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Proceedings Paper

Pharmacokinetics and efficacy of 5-aminolaevulinic acid for endovascular photodynamic therapy in a swine model
Author(s): Michael P. Jenkins; Giovanni A. Buonaccorsi; Alexander J. MacRobert; Christopher C. R. Bishop; Stephen G. Bown; Jean R. McEwan
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Paper Abstract

Vascular smooth muscle cells (VSMC) are known to be important in restenosis and photodynamic therapy (PDT) has been shown experimentally to deplete the VSMC population in small animal studies. We aimed to investigate the pharmacokinetics of 5- aminolaevulinic acid (5-ALA) and to see if endovascular PDT was feasible in a large animal model. Large White pigs (15 - 20 Kg) were photosensitized with 5-ALA at a concentration of 60 and 120 mg/Kg. Arterial biopsies were taken at intervals between 30 mins and 24 hours and snap frozen in liquid nitrogen. Frozen sections were analyzed using a CCD camera and PpIX activity assessed by computing pixel counts for intima, media and adventitia at each time point. Based on the above results 8 pigs were treated with PDT at 1.5, 2.5 or 6 hours following 5-ALA administration. Iliac segments were then illuminated with 50 J/cm2, 635 nm wavelength light via a 4 mm transparent PTA balloon. Animals were culled at 3 days and the above segments pressure perfused in situ with 4% formyl saline, before being excised and fixed. Fluorescence peaked in the adventitia at 1.5 hours, was minimal at 2.5 hours and peaked in the media at 6 hours post 5-ALA. Of the second series of 8 pigs, all animals survived to culling and all treated arteries remained patent. Histological sections stained with H&E were examined and medial VSMC's counted in 4 individual high power fields per section. The mean VSMC count per HPF for PDT treated segments was 16, 51 and 12 at 1.5, 2.5 and 6 hours respectively. VSMC counts in ALA alone controls and light alone controls were 115 and 103 respectively (p less than 0.0001). Endovascular delivery of light to 5-ALA sensitized animals is therefore feasible and was not associated with any complications.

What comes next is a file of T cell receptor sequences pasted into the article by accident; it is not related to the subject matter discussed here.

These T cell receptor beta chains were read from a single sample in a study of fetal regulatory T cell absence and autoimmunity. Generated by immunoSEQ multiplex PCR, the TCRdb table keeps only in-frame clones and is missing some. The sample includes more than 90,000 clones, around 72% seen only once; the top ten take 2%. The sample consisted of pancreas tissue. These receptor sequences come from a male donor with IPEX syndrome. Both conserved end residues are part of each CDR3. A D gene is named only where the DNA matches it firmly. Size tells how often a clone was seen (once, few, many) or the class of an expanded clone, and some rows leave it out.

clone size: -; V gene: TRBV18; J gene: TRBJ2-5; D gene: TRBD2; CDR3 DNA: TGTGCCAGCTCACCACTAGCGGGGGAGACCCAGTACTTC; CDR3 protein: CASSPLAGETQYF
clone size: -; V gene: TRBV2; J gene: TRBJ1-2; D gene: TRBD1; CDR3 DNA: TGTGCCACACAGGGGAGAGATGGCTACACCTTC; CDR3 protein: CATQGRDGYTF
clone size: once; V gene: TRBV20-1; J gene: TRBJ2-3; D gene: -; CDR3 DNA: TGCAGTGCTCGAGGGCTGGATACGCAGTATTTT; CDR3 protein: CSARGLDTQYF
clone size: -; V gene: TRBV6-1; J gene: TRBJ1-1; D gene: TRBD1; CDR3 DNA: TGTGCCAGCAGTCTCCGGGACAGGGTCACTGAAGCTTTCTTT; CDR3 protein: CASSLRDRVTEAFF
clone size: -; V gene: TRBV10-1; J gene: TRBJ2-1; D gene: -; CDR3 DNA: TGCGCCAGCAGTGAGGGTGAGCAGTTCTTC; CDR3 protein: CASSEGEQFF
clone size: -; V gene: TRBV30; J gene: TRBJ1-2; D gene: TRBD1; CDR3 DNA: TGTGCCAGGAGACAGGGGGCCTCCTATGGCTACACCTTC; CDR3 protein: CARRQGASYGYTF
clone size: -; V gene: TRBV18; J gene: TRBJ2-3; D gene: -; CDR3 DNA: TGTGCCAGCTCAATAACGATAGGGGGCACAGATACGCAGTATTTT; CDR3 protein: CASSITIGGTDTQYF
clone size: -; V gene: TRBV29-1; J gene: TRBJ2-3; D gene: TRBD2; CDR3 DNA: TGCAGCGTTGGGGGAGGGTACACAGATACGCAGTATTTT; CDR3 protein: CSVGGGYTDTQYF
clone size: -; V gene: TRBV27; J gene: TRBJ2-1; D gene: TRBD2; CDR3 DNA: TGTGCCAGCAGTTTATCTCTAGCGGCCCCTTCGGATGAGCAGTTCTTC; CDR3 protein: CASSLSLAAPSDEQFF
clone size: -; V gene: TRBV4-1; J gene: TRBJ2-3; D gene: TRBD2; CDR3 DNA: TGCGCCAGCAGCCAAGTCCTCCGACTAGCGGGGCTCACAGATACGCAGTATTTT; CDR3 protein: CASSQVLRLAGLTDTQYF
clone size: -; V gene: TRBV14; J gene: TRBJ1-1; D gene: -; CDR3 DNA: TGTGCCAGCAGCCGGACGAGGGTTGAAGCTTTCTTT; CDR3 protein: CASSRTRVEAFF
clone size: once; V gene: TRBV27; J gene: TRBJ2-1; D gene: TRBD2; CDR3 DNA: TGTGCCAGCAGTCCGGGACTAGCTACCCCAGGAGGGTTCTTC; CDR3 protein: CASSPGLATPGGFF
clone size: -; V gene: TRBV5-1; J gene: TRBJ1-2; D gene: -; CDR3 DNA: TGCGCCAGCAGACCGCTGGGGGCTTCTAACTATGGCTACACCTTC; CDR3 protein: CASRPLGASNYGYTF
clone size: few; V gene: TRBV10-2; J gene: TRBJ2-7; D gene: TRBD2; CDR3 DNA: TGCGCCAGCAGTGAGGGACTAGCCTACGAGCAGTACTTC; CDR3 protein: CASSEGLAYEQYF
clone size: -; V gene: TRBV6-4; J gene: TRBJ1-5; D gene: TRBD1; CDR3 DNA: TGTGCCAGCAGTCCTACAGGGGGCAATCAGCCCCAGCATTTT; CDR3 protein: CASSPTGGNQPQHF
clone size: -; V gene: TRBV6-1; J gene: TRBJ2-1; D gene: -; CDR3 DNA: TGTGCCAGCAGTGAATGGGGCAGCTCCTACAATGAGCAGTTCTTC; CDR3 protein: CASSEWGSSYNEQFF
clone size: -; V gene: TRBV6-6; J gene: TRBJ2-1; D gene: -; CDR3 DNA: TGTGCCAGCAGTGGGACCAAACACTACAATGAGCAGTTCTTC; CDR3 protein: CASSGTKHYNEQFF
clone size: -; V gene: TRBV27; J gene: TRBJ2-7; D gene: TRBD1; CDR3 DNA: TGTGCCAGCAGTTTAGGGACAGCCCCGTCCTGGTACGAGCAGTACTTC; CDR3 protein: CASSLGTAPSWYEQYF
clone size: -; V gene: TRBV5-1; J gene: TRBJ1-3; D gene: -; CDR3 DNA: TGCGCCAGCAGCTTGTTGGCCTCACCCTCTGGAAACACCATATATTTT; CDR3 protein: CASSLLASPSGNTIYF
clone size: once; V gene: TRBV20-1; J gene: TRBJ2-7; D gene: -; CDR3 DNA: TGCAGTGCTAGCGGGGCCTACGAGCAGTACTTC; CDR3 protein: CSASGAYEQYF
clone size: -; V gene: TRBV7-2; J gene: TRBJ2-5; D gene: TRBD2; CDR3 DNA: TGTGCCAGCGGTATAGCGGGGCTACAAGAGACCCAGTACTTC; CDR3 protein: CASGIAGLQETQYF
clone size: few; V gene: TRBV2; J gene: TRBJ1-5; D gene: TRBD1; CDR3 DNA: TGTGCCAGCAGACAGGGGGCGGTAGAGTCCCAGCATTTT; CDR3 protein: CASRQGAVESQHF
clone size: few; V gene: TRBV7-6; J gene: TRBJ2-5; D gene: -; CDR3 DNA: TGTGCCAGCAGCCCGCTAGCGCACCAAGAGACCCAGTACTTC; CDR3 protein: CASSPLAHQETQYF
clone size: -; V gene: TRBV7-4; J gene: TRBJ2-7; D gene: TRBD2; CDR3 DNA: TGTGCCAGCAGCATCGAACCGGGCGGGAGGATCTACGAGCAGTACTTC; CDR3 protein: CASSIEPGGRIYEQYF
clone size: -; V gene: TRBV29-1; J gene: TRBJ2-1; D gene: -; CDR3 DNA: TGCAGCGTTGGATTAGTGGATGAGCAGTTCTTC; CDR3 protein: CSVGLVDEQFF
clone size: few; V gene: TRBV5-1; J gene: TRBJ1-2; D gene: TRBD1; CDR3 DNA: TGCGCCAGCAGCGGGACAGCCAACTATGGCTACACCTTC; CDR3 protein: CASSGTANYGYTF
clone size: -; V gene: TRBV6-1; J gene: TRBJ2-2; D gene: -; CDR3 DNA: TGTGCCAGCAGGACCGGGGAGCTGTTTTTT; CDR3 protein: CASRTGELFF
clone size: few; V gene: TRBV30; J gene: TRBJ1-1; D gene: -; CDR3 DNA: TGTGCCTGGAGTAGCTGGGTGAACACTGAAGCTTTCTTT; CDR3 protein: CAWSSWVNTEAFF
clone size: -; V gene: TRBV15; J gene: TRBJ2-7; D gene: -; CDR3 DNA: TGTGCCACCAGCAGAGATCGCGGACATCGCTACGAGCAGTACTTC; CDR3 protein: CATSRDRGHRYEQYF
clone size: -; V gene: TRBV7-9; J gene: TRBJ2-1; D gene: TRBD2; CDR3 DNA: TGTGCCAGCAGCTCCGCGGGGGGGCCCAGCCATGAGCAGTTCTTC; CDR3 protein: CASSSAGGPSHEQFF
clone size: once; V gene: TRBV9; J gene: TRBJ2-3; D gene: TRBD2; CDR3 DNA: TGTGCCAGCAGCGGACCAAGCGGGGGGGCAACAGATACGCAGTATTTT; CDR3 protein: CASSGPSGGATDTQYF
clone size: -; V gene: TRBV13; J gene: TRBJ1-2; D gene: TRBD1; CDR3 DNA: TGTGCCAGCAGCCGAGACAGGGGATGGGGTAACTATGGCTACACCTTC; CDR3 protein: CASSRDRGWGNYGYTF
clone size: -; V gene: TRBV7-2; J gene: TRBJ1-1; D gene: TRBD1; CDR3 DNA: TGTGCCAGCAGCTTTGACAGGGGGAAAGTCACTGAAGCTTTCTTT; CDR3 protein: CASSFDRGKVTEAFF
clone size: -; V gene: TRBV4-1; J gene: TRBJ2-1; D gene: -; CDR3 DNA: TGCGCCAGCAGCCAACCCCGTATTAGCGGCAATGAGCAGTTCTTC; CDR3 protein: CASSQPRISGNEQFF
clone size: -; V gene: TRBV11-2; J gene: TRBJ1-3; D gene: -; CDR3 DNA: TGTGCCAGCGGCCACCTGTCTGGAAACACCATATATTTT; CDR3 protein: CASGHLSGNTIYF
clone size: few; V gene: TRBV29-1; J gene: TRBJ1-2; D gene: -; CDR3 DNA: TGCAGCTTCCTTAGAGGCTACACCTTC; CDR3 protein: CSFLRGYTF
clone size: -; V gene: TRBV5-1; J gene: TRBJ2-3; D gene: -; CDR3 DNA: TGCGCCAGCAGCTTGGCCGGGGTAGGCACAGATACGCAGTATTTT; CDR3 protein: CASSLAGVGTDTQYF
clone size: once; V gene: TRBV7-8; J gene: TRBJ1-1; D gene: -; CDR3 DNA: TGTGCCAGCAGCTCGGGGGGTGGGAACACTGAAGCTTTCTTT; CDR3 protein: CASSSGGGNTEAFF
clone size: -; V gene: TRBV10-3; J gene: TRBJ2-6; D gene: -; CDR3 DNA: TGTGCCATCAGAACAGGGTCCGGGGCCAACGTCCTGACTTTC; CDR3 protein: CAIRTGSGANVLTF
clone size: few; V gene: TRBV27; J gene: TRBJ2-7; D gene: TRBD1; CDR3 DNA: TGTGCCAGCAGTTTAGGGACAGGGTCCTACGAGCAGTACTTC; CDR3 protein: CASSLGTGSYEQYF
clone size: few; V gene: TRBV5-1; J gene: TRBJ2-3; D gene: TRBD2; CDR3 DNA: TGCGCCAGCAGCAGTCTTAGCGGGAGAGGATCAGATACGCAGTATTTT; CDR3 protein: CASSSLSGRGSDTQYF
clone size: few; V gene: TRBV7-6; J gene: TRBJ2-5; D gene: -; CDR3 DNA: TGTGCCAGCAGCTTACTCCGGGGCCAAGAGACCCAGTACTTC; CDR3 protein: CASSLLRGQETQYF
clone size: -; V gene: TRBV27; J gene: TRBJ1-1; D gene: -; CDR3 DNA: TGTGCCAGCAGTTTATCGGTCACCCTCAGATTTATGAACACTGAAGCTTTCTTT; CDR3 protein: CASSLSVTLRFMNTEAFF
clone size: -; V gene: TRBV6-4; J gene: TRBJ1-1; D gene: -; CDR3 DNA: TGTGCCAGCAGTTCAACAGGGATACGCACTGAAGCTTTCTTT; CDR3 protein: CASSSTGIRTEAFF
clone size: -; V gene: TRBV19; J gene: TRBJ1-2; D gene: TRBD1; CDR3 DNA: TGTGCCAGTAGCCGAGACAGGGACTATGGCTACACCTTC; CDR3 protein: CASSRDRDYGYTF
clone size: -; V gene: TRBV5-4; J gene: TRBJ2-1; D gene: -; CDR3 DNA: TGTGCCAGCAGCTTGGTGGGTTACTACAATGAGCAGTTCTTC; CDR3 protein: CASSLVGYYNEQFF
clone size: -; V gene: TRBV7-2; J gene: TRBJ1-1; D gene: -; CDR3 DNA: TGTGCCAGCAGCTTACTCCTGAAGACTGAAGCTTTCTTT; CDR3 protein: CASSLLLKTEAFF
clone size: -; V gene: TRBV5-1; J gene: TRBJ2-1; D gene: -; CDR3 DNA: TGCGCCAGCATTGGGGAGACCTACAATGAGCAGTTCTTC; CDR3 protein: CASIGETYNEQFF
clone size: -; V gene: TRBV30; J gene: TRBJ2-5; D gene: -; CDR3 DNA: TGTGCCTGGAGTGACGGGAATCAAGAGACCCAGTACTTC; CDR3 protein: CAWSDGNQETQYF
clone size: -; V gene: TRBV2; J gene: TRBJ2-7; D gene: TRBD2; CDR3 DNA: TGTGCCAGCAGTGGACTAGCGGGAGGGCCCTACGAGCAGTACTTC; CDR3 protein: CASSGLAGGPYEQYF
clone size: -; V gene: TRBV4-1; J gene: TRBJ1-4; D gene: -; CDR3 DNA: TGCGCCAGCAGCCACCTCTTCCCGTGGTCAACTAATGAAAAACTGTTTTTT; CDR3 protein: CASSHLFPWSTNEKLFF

Paper Details

Date Published: 1 July 1998
PDF: 8 pages
Proc. SPIE 3245, Lasers in Surgery: Advanced Characterization, Therapeutics, and Systems VIII, (1 July 1998); doi: 10.1117/12.312296
Show Author Affiliations
Michael P. Jenkins, Univ. College London (United Kingdom)
Giovanni A. Buonaccorsi, National Medical Laser Ctr./Univ. College London (United Kingdom)
Alexander J. MacRobert, National Medical Laser Ctr./Univ. College London (United Kingdom)
Christopher C. R. Bishop, Univ. College London (United Kingdom)
Stephen G. Bown, National Medical Laser Ctr./Univ. College London (United Kingdom)
Jean R. McEwan, The Hatter Institute and Ctr. for Cardiology/Univ. College London (United Kingdom)


Published in SPIE Proceedings Vol. 3245:
Lasers in Surgery: Advanced Characterization, Therapeutics, and Systems VIII
Graham M. Watson; Harvey Lui; Lou Reinisch; Penny J. Smalley; Kenneth Eugene Bartels; R. Rox Anderson; Lawrence S. Bass; Kenneth Eugene Bartels; C. Gaelyn Garrett; Lloyd P. Tate; Sharon L. Thomsen; Reza S. Malek; Aaron P. Perlmutter; R. Rox Anderson; Lawrence S. Bass; C. Gaelyn Garrett; Kenton W. Gregory; Harvey Lui; Reza S. Malek; Aaron P. Perlmutter; Lou Reinisch; Penny J. Smalley; Lloyd P. Tate; Sharon L. Thomsen; Graham M. Watson, Editor(s)

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